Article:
I love public records laws like a firefighter loves his ax. I love the heft of the federal Freedom of Information Act (or the California Public Records Act) when I slam it into the door of the establishment. And I love it when it gets sharpened.
Since 2009, open-records activists and the city of San Jose have waged a court battle over how far these laws—which are designed to make sure citizens can access government documents—extend to digital communications, particularly when an official decides to use his private email rather than his government-issued account.
In this case, Ted Smith was the plucky citizen who wanted to know what wheeling and dealing members of the San Jose City Council were doing with developers on their personal email accounts and through text messages on their personal phones. The city said no way, (citizens of San) Jose, those are private. Last month, a Santa Clara County judge ruled against the city in a no-duh decision that San Jose's now taking up the appeal ladder.
Consider the implications of the city's argument. If an official knows his personal email accounts are protected from scrutiny, what's to stop all of government from moving to Gmail and conducting its business fully in the dark? This makes me want to get my hatchet out and do what Kai the Heroic Hitchhiker did to that psychopath who thought he was Jesus. (Don't know what I'm talking about? Watch this.)
Government documents belong to the people, and it doesn't matter where the documents are.
Let's say I filed a records request to find out how many red clown noses the city of Bozoville bought this year. And let's say that the day the purchase order was drafted, Winky McGoofer, the chief procurement officer of Bozoville, was working from home. So, McGoofer printed it out on his personal inkjet, transmitted it through his personal fax machine and then left his copy on his kitchen table.
That purchase order doesn't stop belonging to the citizens of Bozoville just because McGoofer didn't want to take off his pajamas that day.
San Jose's legal team makes the argument that its McGoofers have a right to privacy. It wouldn't be right to authorize a government agency to dig into its employees' personal email accounts anytime some open-government zealot like me files a request. I wholeheartedly agree. That would be just as invasive as kicking down McGoofer's door and rifling through his drawers and cabinets looking for purchase orders.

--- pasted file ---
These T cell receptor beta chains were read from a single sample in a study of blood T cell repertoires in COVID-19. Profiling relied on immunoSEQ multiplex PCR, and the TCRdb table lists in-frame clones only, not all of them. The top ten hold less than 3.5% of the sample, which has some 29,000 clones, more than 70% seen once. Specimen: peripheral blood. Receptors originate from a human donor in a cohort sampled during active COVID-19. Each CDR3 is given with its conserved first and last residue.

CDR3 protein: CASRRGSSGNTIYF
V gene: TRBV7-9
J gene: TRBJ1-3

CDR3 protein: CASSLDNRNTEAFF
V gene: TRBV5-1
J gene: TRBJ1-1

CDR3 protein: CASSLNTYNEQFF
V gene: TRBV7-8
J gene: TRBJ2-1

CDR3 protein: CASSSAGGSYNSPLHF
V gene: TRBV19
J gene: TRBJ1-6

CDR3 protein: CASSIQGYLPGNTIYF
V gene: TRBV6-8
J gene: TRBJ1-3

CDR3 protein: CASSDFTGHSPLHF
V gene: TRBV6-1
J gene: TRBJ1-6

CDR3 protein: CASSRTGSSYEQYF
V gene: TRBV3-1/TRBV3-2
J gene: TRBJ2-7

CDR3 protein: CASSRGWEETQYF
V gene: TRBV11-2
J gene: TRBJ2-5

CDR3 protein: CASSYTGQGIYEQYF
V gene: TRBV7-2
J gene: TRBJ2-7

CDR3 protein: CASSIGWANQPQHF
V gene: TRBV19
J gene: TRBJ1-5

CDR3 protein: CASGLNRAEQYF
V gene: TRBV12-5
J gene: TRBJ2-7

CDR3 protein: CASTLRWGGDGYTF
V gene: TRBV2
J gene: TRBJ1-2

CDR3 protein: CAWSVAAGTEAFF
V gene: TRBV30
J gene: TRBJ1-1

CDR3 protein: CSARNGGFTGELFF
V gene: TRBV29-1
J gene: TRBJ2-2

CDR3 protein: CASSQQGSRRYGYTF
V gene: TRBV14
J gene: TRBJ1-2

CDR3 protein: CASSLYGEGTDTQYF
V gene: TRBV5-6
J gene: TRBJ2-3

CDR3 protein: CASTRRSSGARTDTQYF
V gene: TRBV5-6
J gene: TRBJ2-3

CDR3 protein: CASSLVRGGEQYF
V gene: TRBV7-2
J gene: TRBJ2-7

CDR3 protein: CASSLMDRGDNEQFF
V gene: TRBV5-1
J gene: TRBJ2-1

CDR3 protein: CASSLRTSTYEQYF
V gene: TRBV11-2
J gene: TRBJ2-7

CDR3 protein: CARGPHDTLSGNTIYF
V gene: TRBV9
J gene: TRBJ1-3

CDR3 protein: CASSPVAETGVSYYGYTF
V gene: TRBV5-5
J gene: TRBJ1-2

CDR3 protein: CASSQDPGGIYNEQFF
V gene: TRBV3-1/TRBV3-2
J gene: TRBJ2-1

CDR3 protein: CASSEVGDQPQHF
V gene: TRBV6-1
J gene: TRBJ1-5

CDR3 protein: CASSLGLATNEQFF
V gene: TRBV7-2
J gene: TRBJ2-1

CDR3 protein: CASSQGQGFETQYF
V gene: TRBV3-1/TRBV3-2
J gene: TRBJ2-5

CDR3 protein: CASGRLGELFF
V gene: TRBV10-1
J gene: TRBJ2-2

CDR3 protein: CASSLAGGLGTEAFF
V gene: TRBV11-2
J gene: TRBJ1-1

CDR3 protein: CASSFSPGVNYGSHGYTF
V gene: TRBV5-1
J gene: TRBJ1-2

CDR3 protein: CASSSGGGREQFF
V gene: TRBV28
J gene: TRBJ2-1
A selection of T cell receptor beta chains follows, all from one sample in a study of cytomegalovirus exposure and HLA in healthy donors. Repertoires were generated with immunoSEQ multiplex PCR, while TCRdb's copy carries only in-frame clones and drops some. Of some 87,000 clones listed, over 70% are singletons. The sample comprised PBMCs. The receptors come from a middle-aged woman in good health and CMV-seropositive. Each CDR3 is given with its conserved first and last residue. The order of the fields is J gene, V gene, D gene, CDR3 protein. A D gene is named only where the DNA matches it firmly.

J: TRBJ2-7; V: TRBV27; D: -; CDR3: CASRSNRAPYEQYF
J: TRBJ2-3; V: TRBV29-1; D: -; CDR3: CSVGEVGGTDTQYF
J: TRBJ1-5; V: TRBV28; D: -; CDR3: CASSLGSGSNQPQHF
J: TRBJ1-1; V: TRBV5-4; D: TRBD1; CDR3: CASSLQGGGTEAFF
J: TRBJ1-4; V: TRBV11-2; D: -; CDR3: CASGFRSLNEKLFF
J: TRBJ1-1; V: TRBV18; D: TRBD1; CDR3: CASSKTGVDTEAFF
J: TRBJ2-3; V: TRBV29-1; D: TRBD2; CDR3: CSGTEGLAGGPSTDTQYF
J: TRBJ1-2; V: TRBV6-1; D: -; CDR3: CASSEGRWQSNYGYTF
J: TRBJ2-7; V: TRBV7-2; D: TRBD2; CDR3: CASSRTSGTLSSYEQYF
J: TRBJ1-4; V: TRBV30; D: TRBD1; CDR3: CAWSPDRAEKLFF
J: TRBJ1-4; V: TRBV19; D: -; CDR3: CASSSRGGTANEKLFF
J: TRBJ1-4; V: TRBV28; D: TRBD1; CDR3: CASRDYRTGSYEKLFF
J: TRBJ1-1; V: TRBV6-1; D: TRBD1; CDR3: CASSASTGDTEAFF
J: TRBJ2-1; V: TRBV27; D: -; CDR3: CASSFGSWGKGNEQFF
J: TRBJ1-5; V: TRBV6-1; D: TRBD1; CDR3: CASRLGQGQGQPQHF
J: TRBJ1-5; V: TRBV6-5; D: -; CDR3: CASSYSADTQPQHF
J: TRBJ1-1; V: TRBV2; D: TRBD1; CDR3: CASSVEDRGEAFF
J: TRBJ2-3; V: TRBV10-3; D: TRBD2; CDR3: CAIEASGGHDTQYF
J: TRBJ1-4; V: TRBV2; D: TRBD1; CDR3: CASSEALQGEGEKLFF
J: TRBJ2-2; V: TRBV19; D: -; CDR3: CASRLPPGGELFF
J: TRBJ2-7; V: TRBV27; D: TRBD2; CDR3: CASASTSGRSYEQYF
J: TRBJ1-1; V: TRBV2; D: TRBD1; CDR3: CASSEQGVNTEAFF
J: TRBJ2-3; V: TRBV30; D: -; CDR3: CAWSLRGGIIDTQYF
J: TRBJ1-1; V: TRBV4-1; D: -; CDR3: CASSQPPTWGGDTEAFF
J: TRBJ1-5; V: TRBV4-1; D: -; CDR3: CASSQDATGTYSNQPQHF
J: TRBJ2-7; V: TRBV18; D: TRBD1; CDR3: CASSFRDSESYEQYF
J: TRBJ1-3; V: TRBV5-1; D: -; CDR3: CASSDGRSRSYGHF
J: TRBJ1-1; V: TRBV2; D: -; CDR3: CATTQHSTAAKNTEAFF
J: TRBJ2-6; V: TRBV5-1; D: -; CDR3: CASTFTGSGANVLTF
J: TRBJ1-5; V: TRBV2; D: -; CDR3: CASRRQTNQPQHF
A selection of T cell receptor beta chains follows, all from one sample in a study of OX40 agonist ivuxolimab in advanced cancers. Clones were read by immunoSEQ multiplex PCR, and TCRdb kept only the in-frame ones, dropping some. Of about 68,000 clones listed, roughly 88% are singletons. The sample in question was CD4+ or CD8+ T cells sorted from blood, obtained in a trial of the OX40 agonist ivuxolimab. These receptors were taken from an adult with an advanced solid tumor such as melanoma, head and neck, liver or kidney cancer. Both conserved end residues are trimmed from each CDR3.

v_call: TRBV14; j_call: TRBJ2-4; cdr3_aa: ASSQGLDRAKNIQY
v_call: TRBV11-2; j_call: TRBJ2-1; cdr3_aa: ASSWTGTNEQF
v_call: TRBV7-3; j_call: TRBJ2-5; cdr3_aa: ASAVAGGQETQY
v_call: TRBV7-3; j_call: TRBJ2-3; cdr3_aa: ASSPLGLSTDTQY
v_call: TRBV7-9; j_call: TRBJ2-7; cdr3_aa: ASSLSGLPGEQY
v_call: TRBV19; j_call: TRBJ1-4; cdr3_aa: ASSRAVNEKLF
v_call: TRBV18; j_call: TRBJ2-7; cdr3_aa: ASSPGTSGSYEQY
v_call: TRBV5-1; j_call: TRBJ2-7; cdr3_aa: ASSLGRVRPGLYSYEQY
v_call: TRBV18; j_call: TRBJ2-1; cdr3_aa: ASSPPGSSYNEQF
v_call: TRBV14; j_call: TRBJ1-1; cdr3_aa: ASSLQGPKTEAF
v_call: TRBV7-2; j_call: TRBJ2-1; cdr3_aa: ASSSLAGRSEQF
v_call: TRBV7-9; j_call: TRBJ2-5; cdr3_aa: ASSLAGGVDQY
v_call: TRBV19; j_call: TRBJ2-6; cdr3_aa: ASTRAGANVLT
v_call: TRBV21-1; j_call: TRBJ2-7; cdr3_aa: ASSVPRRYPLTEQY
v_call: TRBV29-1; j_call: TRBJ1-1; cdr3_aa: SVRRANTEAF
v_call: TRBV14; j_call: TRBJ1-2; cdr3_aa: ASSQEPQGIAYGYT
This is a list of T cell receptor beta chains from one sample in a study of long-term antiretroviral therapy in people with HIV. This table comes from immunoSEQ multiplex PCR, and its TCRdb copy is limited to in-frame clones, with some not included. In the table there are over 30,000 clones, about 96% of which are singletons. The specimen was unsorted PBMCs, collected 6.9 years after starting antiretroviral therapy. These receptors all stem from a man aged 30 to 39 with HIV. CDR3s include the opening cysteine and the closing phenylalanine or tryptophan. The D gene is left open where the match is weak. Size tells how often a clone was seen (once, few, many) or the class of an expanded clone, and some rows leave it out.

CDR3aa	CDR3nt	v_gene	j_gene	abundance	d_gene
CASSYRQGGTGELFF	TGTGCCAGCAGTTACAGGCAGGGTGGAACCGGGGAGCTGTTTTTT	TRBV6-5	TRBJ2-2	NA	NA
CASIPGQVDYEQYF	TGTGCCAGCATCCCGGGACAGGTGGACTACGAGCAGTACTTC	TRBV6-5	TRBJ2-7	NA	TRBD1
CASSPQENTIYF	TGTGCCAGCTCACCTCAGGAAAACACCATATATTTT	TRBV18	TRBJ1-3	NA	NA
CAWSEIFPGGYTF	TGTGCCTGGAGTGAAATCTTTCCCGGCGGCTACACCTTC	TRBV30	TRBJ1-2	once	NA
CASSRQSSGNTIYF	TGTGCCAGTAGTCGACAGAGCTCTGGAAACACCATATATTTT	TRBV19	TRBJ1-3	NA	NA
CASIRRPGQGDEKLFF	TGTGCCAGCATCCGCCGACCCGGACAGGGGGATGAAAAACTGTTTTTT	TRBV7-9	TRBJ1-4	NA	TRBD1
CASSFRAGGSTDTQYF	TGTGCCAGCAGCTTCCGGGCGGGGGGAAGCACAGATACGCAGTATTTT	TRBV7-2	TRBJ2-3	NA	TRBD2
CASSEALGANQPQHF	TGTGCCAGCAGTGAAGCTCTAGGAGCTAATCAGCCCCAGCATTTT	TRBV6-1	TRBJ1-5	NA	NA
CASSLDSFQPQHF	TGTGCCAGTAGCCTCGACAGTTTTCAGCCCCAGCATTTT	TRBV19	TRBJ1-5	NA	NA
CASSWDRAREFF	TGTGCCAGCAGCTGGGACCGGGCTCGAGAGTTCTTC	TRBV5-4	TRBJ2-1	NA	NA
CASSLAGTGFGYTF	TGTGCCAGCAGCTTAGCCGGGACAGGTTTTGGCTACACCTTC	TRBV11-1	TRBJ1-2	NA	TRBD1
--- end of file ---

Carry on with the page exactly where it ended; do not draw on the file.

But that doesn't mean McGoofer shouldn't have to produce it himself. And if he fails to, well, then he's broken the law.
Unfortunately, in California, there's not much of a penalty for evading public-records law. You can take a government agency to court, as Smith did, but you'll be lucky just to get your legal bills covered if you win. That isn't the case in New Mexico, where the Santa Fe Reporter (from which CityBeat poached me in 2009) is currently winning its legal battle against the state's governor.
In June 2012, the alt-weekly put in a request for emails sent by the governor's staff using personal and campaign email addresses. Through a leak, SFR already had obtained many of the emails, so reporters knew they existed—yet the governor's office refused to hand them over. Unlike in California, New Mexico's laws allow the public to appeal a decision to the attorney general; SFR did, and the attorney general agreed with them. Again, unlike California, New Mexico has a $100-a-day penalty for improperly withholding records. According to the clock ticking away on SFR's homepage, the governor could owe the paper more than $25,000.
Anecdotally, San Diego hasn't been all that bad on these issues. Last November, I filed requests for private messages sent through then-Councilmember Carl DeMaio's staff's Twitter accounts. The records I received weren't particularly interesting, but, still, the city turned them over.
(On a related note, the city's Ethics Commission clarified the rules at its April 11 meeting, stating that city staff can't use city-linked social-media accounts for campaign purposes.)
However, there may be cause for concern with the new mayoral administration. During a January meeting with medical-marijuana activists, Mayor Bob Filner told the audience to send recommendations to his campaign email account. Before he'd even finished speaking, I shot off a records request for any correspondence he'd received at those accounts. No emails were ever produced. That might've been my fault: In my axe-wielding berserkedness, I mistyped the domain name for his campaign addresses, giving Filner's office the opportunity to invoke a technicality.
I haven't followed up since I left my full-time gig at CityBeat in February, but I encourage you to give it a shot. You can demand emails sent to bobfilnerformayor.com accounts with just a quick note to the City Clerk at email@example.com.